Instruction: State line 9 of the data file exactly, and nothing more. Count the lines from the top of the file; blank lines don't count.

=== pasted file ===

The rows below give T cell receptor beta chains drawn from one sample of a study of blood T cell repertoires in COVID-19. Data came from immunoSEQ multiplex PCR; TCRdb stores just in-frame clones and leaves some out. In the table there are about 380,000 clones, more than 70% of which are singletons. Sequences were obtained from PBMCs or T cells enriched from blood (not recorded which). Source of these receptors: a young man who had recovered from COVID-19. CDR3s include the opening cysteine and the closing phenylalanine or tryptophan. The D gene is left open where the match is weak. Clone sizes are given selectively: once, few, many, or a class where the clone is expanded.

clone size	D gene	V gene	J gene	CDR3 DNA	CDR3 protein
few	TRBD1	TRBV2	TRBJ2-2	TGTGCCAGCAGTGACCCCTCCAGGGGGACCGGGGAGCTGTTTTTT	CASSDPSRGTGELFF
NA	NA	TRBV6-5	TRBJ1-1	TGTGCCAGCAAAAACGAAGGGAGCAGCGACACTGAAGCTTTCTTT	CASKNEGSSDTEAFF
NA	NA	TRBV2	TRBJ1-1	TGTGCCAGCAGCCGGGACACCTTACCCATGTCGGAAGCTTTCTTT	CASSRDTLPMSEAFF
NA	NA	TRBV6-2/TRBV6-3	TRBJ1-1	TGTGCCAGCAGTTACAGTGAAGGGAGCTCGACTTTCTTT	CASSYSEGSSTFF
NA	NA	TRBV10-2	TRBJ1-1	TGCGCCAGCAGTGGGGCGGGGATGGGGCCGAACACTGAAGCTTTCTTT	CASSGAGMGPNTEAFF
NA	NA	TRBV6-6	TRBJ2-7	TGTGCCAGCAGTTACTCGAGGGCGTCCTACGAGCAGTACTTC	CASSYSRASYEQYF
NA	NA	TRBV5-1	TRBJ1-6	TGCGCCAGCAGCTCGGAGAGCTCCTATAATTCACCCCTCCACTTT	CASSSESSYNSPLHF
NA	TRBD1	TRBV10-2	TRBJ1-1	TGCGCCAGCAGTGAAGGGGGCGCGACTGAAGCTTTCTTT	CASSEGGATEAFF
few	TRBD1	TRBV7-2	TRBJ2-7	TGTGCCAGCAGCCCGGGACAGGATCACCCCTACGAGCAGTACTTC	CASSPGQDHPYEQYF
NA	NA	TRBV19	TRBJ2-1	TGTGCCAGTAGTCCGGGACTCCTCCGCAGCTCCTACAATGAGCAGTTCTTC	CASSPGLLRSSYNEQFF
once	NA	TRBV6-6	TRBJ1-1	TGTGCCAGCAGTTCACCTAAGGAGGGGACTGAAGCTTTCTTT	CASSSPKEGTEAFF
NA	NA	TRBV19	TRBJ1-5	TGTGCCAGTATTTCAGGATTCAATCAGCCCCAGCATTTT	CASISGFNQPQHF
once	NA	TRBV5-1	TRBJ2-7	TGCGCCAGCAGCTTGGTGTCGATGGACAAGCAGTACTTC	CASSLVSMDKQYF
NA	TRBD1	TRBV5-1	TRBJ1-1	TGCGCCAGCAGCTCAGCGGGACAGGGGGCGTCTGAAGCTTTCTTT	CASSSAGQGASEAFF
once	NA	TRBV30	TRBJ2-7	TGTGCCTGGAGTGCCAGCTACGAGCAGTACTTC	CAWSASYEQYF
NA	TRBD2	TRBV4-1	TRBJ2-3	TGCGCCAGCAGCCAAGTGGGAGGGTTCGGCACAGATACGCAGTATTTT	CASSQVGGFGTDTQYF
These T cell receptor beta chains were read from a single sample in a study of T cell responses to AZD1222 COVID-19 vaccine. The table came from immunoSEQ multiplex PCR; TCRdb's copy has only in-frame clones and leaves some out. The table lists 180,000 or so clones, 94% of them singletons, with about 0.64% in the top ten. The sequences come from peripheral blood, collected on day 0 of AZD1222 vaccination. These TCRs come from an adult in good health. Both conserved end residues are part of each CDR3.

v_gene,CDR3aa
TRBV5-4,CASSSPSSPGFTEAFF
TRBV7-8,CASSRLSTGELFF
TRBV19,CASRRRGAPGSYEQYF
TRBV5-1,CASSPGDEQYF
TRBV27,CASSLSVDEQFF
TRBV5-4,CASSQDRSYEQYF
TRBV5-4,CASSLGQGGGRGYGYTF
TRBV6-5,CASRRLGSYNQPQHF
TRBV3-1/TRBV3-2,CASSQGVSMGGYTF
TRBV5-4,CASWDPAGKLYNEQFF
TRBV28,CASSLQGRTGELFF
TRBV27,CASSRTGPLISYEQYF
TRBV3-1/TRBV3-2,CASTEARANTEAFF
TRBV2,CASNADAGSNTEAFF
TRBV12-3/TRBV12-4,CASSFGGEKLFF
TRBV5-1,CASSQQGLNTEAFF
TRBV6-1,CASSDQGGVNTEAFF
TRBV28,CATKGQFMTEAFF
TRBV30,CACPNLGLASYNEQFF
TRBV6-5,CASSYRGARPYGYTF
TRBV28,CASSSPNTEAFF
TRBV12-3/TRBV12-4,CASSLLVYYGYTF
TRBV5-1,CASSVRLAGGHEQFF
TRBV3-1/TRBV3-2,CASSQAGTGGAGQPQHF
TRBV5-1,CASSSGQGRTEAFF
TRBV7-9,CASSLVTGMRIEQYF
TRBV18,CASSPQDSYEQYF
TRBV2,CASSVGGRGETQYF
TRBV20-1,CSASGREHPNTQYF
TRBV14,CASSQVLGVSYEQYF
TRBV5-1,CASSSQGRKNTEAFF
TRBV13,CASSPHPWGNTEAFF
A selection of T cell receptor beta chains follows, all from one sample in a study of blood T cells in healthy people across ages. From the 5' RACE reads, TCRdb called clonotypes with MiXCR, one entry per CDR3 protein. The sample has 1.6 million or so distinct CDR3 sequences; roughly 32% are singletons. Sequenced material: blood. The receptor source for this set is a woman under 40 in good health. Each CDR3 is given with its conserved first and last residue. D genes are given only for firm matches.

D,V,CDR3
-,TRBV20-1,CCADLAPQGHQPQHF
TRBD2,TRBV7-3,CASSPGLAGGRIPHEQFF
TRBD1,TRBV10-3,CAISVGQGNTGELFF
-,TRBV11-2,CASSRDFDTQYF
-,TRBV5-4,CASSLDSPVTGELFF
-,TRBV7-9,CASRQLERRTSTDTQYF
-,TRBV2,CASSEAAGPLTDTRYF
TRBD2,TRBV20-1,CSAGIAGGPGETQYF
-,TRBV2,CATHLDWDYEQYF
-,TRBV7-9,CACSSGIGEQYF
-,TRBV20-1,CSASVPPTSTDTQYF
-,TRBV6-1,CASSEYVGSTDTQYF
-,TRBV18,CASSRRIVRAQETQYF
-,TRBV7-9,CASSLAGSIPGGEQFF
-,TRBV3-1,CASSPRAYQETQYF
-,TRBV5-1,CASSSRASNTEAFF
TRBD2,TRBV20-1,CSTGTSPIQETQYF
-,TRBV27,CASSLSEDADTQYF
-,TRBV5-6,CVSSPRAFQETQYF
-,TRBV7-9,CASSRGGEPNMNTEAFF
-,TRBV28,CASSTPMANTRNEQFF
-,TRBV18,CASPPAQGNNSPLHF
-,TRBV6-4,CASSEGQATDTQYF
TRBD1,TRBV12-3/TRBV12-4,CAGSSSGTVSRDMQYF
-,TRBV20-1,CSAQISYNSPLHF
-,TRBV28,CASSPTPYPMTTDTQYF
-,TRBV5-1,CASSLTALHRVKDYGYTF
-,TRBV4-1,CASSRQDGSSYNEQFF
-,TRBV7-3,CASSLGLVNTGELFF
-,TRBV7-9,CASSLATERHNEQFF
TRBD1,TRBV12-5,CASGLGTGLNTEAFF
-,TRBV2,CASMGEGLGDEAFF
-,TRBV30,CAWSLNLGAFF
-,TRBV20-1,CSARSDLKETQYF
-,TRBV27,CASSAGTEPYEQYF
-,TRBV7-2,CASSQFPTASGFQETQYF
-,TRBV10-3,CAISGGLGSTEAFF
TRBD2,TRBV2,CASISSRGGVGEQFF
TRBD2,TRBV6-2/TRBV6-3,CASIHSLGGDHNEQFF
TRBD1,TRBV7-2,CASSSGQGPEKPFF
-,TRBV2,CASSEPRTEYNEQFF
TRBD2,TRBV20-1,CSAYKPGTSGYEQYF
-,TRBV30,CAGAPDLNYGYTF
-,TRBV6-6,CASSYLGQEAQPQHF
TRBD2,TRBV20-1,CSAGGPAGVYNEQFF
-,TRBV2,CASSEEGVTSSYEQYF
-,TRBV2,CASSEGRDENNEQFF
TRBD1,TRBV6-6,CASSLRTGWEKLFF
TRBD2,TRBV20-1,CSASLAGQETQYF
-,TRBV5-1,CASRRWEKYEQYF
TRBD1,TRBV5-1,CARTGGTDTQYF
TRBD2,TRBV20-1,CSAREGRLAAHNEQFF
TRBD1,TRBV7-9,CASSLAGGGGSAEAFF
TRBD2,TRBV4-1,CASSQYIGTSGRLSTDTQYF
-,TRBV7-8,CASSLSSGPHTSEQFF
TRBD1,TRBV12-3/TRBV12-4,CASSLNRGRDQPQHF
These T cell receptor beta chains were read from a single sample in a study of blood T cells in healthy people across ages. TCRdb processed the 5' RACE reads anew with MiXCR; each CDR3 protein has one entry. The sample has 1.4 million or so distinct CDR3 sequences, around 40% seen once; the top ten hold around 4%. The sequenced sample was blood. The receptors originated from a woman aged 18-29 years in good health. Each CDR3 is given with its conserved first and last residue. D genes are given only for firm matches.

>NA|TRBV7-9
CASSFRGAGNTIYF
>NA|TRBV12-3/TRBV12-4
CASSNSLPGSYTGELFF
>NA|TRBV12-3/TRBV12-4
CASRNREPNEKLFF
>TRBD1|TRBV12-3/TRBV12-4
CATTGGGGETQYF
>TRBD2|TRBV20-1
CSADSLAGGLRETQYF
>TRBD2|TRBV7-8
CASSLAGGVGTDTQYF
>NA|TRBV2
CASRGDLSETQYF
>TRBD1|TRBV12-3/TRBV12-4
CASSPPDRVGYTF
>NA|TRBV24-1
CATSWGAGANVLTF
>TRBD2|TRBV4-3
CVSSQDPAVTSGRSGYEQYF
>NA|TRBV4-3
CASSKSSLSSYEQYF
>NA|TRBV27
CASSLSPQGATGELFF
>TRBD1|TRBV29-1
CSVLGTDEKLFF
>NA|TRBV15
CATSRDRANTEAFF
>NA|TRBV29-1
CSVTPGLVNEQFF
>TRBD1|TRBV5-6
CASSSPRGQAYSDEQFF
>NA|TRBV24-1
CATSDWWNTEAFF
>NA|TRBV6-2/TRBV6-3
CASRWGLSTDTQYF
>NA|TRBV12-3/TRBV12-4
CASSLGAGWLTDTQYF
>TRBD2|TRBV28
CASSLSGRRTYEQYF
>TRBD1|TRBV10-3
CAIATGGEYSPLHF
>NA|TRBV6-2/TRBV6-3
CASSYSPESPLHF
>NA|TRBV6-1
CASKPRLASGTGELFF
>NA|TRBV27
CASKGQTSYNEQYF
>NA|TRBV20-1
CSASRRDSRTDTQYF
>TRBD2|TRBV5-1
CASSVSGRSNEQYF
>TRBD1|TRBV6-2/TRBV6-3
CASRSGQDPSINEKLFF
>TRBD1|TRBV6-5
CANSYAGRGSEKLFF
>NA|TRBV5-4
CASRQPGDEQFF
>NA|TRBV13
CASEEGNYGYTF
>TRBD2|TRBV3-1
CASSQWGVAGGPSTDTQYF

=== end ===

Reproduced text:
NA	NA	TRBV5-1	TRBJ1-6	TGCGCCAGCAGCTCGGAGAGCTCCTATAATTCACCCCTCCACTTT	CASSSESSYNSPLHF